The course description is available here. 

The block timetable is available at this link.

At the beginning of teaching the clinical modules, we try to convey an approach and skills that can be applied at all levels of specificity.

Early recognition and related emergency response skills, which form the basis of the chain of survival, are crucial elements of clinical practice. The skill of recognition is based on risk management, which is also the basis of emergency care. Technically, this skill is patient-specific and therefore requires an individualized vision, risk orientation, time management and communication skills. The related mandatory emergency call furthers communication skills, and its mandatory use is the basis of an integrated, team-based form of care. Skills are acquired in a patient-oriented system.

The form and technique of the targeted practical skill transfer carries content elements specific to emergency care – so that the student is indirectly exposed to them and can integrate them into his/her medical practice.

The output of this practice-focused module is aimed at enabling the student to recognise the vulnerability of individuals of any age, gender, in any setting, with any pathology of any origin. Indirectly, they will learn the process and first steps of triage at a basic skill level. The aim is also to be able to call for help as soon as danger is detected.

Structure of the two-week basic emergency module

Briefing (1×20 min Lecture – NOT REQUIRED)
Quick Look (1×30 min Lecture – NOT REQUIRED)
Symptom groups / Red flags (1×45 min Presentation – NOT REQUIRED)
Parameters (1×30 min Presentation – NOT REQUIRED
Bedside Exercise (8×45 min – 4×45 min REQUIRED)
SBAR Exercise (2×45 min – REQUIRED)
OMV Exercise (2×45 min – NOT REQUIRED)
SIM Exercise (4×45 min – NOT REQUIRED)
EMS Exercise (90 min Lecture – NOT REQUIRED and 90 min Exercise – REQUIRED)
Consultation – Debriefing (90 minutes Lecture – NOT REQUIRED)


The aim of the sub-module is to familiarise the student with:

  • the purpose and structure of the whole module
  • the methodology of the exercises
  • his/her own tasks (the expectations),
  • his/her rolemotivate the student to participate actively and openly in the module
  • the content of acute patient-centred care
  • the place and role of emergency care
  • the conceptual and practical elements of emergency care
  • risk orientation
  • a focused mindset
  • time dependency
  • integration (patient-centred, team-based)
  • indirectly, you can learn
  • teamwork
  • structured, frontal communication

The aim of this submodule is to familiarise the student with:

  • the essence of quick view
  • the aspects that allow a patient at risk to be quickly picked out from the crowd by the system
  • the decision process leading to the decision
  • patient at risk
  • potentially at risk
  • likely to be stable
  • the process of requesting or calling for help – its communication characteristics (SBAR structure)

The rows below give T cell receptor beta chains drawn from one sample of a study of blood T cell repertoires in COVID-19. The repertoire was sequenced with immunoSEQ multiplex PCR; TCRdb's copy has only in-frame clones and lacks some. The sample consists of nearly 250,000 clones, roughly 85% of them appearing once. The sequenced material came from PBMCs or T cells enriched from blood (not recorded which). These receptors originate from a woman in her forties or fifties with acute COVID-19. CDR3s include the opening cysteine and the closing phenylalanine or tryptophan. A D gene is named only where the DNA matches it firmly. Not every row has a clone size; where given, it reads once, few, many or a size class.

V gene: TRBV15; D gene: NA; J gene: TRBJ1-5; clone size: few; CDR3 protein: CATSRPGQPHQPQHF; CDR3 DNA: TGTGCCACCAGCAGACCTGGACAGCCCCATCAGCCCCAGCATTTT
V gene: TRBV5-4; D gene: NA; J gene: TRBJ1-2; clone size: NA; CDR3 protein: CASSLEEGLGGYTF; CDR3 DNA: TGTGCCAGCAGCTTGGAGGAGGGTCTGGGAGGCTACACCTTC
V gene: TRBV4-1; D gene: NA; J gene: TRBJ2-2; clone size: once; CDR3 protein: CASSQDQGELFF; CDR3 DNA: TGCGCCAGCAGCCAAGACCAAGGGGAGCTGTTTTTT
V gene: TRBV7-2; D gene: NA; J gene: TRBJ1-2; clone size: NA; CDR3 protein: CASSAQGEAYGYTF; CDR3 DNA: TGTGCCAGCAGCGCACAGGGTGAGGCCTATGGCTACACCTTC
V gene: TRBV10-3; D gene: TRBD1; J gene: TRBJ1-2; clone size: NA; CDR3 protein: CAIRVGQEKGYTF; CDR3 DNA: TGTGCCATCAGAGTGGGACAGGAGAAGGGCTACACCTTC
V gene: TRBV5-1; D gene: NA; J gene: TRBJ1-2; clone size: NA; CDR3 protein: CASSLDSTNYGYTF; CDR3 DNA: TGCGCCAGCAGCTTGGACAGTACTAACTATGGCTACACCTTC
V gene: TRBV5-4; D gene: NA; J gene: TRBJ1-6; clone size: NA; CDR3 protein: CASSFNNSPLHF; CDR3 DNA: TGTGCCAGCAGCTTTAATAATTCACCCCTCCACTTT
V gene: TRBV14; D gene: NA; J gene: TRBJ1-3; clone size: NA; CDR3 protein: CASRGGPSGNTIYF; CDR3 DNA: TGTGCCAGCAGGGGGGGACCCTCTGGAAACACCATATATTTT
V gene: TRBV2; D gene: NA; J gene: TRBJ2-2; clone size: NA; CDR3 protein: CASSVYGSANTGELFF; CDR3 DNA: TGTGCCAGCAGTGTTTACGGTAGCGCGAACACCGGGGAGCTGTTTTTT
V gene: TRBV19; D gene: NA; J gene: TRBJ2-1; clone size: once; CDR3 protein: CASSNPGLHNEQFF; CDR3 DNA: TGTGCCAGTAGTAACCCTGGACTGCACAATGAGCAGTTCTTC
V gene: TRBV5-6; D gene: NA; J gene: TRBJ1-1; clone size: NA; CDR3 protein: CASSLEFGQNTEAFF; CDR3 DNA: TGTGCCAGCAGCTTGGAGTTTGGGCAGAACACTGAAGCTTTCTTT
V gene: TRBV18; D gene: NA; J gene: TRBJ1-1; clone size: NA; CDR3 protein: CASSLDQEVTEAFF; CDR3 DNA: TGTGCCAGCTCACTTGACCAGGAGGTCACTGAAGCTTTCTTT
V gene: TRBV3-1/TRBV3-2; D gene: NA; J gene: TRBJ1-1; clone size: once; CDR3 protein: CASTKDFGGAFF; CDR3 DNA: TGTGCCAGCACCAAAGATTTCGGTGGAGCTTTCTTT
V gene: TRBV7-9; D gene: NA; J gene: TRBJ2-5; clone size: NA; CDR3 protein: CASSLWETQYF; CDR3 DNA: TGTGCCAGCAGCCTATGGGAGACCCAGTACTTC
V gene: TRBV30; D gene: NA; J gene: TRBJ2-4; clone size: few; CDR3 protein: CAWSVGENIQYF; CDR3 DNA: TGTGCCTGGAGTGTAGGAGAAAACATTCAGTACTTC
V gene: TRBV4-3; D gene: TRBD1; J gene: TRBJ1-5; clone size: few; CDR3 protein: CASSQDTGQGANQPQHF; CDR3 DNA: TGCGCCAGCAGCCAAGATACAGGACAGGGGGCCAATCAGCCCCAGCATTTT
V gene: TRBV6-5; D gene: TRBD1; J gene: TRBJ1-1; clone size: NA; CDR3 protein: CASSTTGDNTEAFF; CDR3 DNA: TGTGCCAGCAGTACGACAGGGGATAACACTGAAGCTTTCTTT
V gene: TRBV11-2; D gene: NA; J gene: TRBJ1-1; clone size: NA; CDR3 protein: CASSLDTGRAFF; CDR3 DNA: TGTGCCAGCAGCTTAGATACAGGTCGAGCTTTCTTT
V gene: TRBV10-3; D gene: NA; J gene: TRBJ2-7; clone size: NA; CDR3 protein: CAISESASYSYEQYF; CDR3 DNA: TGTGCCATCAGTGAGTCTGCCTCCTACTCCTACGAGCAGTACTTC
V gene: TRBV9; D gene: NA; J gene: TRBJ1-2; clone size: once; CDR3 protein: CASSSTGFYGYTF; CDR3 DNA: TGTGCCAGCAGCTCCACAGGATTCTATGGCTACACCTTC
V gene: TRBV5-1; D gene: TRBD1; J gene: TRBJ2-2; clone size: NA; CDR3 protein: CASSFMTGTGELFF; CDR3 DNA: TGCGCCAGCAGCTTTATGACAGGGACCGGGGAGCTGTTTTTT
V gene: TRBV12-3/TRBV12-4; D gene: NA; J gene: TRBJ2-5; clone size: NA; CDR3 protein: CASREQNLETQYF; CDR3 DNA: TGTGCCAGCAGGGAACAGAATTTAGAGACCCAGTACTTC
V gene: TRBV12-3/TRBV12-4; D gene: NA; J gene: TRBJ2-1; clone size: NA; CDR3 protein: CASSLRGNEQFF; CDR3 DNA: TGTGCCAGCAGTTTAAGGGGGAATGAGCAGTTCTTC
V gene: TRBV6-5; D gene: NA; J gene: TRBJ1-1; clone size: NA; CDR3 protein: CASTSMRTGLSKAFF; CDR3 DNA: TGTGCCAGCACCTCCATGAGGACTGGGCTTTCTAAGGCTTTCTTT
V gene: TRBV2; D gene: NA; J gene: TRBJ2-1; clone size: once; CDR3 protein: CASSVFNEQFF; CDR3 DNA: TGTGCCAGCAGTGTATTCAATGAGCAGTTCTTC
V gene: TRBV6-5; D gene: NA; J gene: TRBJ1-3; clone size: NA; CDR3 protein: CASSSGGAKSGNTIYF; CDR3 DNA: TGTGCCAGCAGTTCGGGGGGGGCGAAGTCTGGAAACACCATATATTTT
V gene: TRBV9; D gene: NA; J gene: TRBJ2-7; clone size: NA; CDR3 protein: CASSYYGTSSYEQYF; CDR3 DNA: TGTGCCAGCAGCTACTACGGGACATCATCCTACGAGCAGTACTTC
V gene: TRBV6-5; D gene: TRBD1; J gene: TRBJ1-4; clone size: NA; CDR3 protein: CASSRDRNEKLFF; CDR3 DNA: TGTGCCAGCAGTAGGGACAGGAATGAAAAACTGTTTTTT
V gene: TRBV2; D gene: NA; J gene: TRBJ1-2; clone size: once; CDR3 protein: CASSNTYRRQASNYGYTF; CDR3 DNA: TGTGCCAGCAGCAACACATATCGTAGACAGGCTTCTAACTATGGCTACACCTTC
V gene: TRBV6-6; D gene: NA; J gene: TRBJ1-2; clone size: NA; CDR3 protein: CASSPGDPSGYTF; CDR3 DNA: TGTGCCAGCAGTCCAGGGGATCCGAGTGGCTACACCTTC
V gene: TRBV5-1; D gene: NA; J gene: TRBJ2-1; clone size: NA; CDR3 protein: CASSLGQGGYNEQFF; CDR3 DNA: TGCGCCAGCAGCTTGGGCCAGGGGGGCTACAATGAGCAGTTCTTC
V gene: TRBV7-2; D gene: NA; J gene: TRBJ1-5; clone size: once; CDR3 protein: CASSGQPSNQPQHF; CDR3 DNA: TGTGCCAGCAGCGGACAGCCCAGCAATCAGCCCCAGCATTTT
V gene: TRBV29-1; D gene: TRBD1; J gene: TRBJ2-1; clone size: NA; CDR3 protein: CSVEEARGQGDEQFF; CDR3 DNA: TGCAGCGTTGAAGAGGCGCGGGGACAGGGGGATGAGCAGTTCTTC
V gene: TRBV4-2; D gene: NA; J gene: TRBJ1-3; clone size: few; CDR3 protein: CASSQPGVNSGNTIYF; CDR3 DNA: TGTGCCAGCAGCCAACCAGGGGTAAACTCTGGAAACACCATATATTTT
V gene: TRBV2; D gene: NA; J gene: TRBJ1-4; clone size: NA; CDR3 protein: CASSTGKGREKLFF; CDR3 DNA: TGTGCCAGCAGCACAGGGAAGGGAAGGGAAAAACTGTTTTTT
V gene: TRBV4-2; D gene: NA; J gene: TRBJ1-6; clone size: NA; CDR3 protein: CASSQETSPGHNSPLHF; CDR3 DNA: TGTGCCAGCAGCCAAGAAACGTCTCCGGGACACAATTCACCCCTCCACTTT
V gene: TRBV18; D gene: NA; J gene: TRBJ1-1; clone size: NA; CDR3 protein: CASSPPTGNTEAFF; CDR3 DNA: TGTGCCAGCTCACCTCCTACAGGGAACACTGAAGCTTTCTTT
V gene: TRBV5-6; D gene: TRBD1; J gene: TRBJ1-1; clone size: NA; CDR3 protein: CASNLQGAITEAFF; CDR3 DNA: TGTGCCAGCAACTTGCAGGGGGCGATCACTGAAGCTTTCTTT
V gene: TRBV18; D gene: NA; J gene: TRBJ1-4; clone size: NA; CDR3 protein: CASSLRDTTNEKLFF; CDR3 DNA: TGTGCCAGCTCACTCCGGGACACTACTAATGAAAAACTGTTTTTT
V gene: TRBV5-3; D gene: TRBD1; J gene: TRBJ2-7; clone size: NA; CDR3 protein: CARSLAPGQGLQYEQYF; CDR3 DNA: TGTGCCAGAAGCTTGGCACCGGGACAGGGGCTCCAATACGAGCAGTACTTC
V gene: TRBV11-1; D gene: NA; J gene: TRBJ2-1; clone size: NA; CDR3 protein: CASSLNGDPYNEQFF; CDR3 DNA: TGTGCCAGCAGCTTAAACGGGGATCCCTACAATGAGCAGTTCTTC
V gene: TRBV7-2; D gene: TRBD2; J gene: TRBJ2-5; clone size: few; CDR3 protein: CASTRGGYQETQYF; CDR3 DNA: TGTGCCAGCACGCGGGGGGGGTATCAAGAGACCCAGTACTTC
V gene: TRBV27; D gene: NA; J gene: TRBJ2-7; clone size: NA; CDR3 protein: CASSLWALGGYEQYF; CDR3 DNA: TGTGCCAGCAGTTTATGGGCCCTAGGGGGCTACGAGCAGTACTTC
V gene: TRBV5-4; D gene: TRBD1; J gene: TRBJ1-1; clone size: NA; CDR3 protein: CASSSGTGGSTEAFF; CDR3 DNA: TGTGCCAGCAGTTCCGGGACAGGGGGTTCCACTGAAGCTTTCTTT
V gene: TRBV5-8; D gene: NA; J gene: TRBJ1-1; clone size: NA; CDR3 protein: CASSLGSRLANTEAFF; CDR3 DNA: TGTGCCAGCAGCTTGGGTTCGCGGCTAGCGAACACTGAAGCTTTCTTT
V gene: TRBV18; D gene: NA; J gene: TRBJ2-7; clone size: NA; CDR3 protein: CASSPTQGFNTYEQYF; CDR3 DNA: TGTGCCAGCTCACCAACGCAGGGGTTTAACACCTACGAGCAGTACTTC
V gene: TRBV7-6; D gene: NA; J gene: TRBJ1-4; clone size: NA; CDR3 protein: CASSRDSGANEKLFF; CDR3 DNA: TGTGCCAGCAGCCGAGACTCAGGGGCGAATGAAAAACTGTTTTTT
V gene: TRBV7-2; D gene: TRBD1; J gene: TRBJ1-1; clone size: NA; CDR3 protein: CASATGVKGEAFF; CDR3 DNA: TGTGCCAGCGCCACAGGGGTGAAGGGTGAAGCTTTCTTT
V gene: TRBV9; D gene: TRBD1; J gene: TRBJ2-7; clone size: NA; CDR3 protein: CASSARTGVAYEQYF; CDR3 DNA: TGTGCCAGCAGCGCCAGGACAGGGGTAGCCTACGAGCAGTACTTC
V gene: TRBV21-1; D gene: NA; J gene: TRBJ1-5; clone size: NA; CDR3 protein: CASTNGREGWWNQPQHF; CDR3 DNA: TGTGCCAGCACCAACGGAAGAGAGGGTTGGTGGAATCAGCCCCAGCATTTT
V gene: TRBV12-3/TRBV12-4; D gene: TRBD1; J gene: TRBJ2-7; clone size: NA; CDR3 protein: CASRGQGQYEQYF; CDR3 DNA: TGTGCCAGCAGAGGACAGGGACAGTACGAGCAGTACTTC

The aim of this submodule is to familiarise the student with:

  • Basic thinking in emergency care
  • The basic concepts of emergency care
  • Risk factors / red flags associated with symptom groups  

The aim of this sub-module is to familiarize the student with:

  • Basic modalities (NIBP, P, SpO2, T)
  • Measurement technology of the basic modalities
  • Sources of error and pitfalls of the measurement technologies
  • The normal values of the basic modalities and, together with the previous modules, the KRP system

The aim of the sub-module is for the student to learn/practice:

Synthesizing practice – based on what has been learnt so far, now it is necessary to perform a complex, special, emergency approach – focused patient examination
Symptom group specific thinking
Identifying the leading symptom/complaint
Detection of relevant risks of symptom/complaint
The aim of the “Bedside” exercises is to put into practice and practice the knowledge of the above modules and to accompany patients through complex patient journeys and care.
The aim of this sub-module is to familiarise the student with:

Deployment management
The specialities of task recruitment
The different types of ambulance units
The specialities of the rescue team
The different types of rescue techniques
Aim of the sub-module:

Instructors will make sure the student understands the emergency approach to the patient
To ensure that the student can apply the emergency approach to the patient
Call for help if necessary – refer patient
Understands and applies SBAR communication
Given that all exercises, with the exception of the Briefing and EMS module, are largely bedside, we ask that all students bring a clean white coat to all exercises. White coats are not required for SBAR, OMV and SIM exercises.


Schedule for the current semester is available in the Neptun and Moodle systems. 

Please read the detailed guidance in the Moodle system before starting the practice! 

Please bring white coat to all practices.

In case of special requests or questions: